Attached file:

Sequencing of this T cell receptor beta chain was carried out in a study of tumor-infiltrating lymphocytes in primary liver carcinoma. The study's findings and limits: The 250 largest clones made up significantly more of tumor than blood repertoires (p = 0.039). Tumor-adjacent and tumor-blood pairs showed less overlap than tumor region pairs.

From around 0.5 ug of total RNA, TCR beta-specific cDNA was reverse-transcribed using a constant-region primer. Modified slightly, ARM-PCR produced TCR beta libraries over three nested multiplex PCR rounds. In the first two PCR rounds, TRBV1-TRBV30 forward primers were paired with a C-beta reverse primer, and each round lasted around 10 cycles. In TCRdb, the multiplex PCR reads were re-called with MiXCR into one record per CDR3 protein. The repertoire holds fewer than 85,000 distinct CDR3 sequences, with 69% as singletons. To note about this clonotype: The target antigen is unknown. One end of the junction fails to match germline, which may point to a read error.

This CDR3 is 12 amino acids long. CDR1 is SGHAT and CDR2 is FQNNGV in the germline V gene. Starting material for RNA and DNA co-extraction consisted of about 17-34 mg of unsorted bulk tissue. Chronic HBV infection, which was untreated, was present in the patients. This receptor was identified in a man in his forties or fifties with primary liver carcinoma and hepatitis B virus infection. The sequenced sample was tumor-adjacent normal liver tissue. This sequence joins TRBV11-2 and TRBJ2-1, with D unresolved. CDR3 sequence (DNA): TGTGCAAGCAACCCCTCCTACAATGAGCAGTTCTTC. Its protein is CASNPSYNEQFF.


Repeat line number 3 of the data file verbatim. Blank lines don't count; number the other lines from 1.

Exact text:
This CDR3 is 12 amino acids long. CDR1 is SGHAT and CDR2 is FQNNGV in the germline V gene. Starting material for RNA and DNA co-extraction consisted of about 17-34 mg of unsorted bulk tissue. Chronic HBV infection, which was untreated, was present in the patients. This receptor was identified in a man in his forties or fifties with primary liver carcinoma and hepatitis B virus infection. The sequenced sample was tumor-adjacent normal liver tissue. This sequence joins TRBV11-2 and TRBJ2-1, with D unresolved. CDR3 sequence (DNA): TGTGCAAGCAACCCCTCCTACAATGAGCAGTTCTTC. Its protein is CASNPSYNEQFF.